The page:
Population ageing and urbanization are two global trends that together comprise major forces shaping the 21st century. At the same time as cities are growing, their share of residents aged 60 years and more is increasing. Older people are a resource for their families, communities and economies in supportive and enabling living environments.
WHO launched the Global Network of Age-friendly cities in 2011 recognizing the growing importance of the need for healthy ageing of populations in cities. The goals of the network are:
- to provide technical support and training;
- to link cities to WHO and each other;
- to facilitate the exchange of information and best practices; and,
- to ensure that interventions taken to improve the lives of older people are appropriate, sustainable and cost-effective.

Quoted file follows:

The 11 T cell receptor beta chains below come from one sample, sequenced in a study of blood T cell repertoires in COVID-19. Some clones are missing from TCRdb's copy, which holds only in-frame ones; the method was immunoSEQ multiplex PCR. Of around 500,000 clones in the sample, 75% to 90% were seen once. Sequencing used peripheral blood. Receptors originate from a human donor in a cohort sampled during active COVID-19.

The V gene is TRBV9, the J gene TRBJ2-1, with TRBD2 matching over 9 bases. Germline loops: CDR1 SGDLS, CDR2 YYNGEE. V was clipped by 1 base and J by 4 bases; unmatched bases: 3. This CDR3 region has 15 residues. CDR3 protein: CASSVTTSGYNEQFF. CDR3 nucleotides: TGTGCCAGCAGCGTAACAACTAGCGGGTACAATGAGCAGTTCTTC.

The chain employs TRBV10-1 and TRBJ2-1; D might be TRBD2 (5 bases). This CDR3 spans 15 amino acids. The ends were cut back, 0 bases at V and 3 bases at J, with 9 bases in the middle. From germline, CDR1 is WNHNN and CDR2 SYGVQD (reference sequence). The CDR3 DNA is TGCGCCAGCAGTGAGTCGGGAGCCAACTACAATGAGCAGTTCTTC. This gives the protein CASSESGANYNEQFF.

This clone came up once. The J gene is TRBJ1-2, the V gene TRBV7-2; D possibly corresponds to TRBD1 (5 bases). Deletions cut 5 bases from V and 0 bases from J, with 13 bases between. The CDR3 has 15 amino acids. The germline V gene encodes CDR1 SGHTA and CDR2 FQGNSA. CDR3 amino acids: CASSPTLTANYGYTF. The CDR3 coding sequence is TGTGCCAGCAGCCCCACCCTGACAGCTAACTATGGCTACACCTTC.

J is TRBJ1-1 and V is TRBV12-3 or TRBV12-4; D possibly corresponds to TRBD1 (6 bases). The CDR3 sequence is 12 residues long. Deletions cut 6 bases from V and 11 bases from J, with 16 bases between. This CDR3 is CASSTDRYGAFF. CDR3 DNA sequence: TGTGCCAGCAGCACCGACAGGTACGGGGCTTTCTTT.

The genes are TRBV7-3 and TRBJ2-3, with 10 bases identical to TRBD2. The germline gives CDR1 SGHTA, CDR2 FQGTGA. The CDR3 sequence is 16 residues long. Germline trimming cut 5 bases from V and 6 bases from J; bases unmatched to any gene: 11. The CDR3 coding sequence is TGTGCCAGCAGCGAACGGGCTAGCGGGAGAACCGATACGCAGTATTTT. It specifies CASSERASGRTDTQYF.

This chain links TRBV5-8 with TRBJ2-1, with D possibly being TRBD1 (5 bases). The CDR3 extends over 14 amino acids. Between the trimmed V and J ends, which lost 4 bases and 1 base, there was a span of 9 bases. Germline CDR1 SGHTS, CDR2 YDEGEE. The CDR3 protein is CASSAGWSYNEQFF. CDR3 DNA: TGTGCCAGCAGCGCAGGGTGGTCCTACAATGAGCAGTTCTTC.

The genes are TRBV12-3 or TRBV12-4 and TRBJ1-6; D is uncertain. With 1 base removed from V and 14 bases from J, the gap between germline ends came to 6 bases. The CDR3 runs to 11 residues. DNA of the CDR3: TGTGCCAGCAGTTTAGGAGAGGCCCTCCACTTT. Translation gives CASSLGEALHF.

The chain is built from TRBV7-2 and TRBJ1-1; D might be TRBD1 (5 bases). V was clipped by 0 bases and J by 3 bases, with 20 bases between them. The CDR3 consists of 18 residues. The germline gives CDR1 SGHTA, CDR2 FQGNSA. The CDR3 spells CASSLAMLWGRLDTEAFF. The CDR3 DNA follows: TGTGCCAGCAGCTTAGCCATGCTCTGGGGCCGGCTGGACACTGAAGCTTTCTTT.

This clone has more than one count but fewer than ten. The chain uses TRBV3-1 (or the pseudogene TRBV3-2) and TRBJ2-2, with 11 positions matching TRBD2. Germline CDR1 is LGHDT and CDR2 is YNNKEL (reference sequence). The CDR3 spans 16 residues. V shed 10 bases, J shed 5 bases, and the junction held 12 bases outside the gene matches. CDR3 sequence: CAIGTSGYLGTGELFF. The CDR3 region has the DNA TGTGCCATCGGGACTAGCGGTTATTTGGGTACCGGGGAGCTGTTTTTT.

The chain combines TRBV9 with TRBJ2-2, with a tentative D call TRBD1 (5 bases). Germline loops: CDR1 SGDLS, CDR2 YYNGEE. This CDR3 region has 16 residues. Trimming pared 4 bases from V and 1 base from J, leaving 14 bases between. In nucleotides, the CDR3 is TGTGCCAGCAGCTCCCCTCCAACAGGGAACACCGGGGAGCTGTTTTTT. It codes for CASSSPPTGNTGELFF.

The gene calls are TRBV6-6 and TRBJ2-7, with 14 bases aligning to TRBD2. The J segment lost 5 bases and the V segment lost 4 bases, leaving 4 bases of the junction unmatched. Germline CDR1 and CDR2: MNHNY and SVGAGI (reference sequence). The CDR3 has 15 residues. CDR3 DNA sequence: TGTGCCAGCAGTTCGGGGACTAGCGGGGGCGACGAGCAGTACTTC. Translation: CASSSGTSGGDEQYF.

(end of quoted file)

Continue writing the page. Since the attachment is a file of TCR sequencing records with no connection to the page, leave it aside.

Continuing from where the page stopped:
In collaboration with partners including the Public Health Agency of Canada (PHAC), the Japan Gerontological Evaluation Study (JAGES) among others, WHO is working to develop a set of indicators for monitoring age-friendliness of cities.
After nearly three years of formative research, the WHO Kobe Centre has completed drafting a new guide on using core indicators for assessing and monitoring the age-friendliness of cities, which is available in English, French, Spanish and Chinese. The draft guide will be piloted in 12 selected sites around the world. The results will feed into the final version of the guide which is expected to be released in 2015.